It is always disturbing to observe angry aggression between cats who have been first-rate pals in the past. Two felines will be busy grooming each other one minute, and suddenly next, are locked in a beastly battle. It’s only natural to want to break it up before someone gets seriously hurt, and undeniably, often that intervention is called for. Nevertheless, aggression between housemate felines comes in a number of forms, with related causes; it is hard to completely understand these types of aggressive behavior.
One form of aggression is known as play-fighting. It begins at an early age with littermates, or with non-related kittens living in the same household, and is not confined to kittens. Cats have an in-built instinct for survival, be it in the wild or in a luxurious home, and at a very young age are taught predator-prey conduct by their mothers. One kitten will stalk the other then swoop down his/her unsuspecting victim, and games begin. You will then observe them trade off roles, with the prey chasing his/her previous predator. The "cat and mouse game is a favorite among cats. Play-fighting is typically harmless fun and is the first step in the direction of determining a permanent hierarchy among feline population of your home...
Even neutered cats sporadically show sexual aggression particularly if they were neutered after sexual maturity. It appears that their sexual aggression toward each other borders on what I dominance territorial aggression. Sexual aggression is easy to recognize. The aggressor will bite the nape of the neck of the sufferer -cat and attempt to mount him/her, with the same forceful hip movements seen in male-female mating. Of course, no kittens will come as a result of this.
Territorial aggression can suddenly arise between two comparatively evenly-matched cats, and can occur between male-male, male-female, or female-female. Territorial aggression in the form of fighting is often escorted by urine marking, which helps classify this variety of aggression. The aggressor cat is not of necessity the older cat, nor the one who has been in the household the longest amount of time. He/she will preamble his/her attack with much posturing: ears flattened, back raised, with complementary hissing and growling, then pounce on his/her victim and endeavor to bite him/her on the back of the neck. In many cases, the attacked cat will back down by turning and slowly walking away, and the social hierarchy process will have been established. Other times, the victim will put up a god fight, and a vicious battle may proceed. Do not attempt to physically split up the two battling cats; in the high-heat of emotion, they will not be familiar with you, and severe injury could be the outcome.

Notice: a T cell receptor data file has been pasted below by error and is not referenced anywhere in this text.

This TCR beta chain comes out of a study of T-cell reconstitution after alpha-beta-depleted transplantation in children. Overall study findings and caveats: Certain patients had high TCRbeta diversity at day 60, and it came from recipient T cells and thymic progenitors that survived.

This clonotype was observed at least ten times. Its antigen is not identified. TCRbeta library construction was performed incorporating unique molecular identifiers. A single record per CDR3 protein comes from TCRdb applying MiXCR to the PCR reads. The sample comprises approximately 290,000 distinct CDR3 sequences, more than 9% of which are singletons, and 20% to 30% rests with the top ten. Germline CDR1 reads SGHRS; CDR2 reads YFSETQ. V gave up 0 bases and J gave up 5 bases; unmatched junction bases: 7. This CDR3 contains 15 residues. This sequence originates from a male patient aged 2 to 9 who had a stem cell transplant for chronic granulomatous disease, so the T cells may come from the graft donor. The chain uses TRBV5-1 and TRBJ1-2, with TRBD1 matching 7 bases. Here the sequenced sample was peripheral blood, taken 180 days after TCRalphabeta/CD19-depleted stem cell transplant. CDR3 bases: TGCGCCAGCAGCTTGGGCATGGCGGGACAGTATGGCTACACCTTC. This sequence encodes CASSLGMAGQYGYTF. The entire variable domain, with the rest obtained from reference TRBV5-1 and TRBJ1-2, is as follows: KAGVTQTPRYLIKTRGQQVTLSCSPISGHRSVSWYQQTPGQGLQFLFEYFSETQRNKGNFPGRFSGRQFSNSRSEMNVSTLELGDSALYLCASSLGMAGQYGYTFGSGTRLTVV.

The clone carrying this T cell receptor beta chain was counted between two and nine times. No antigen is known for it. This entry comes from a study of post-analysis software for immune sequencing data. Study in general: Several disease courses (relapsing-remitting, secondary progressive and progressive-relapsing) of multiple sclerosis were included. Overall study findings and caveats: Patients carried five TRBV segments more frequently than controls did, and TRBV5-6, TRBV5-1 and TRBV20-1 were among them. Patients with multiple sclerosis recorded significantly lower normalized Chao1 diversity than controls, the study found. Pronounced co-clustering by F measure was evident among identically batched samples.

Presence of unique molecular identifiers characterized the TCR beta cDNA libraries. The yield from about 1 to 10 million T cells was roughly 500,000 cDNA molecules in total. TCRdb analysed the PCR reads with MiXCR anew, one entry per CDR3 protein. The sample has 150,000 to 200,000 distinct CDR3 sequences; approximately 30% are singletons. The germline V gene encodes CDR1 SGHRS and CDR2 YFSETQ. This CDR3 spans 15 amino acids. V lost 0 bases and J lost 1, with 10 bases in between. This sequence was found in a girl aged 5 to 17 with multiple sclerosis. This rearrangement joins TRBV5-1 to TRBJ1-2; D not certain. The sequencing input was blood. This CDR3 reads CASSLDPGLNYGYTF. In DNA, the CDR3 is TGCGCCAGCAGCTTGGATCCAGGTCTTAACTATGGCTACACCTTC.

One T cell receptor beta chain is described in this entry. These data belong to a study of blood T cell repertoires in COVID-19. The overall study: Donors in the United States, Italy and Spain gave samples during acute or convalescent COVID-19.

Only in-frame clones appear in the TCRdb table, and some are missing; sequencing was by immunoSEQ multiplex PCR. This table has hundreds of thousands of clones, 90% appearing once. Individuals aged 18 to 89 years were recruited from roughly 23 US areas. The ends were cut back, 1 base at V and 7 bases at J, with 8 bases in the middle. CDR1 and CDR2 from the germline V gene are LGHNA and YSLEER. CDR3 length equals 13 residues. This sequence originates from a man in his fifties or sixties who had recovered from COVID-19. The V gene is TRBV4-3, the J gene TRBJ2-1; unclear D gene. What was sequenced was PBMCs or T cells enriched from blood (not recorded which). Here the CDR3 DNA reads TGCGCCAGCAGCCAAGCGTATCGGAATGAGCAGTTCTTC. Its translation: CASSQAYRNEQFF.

An effective method is to toss a large pillow between them. This will divert the aggressor’s attention to the pillow and give the weaker cat a chance to retreat.
Most housemate felines will ultimately resolve their disputes; one will reign as the alpha cat, and the other will be satisfied with his lesser role as beta cat. Once in a while you may be challenged with the quandary of two cats that will never get along, and may have to be lastingly separated. Each situation of territorial infighting comes with its own degrees, and it will take an enormous amount of time and dedication from you to work with the felines to determine a living together in peace bargain.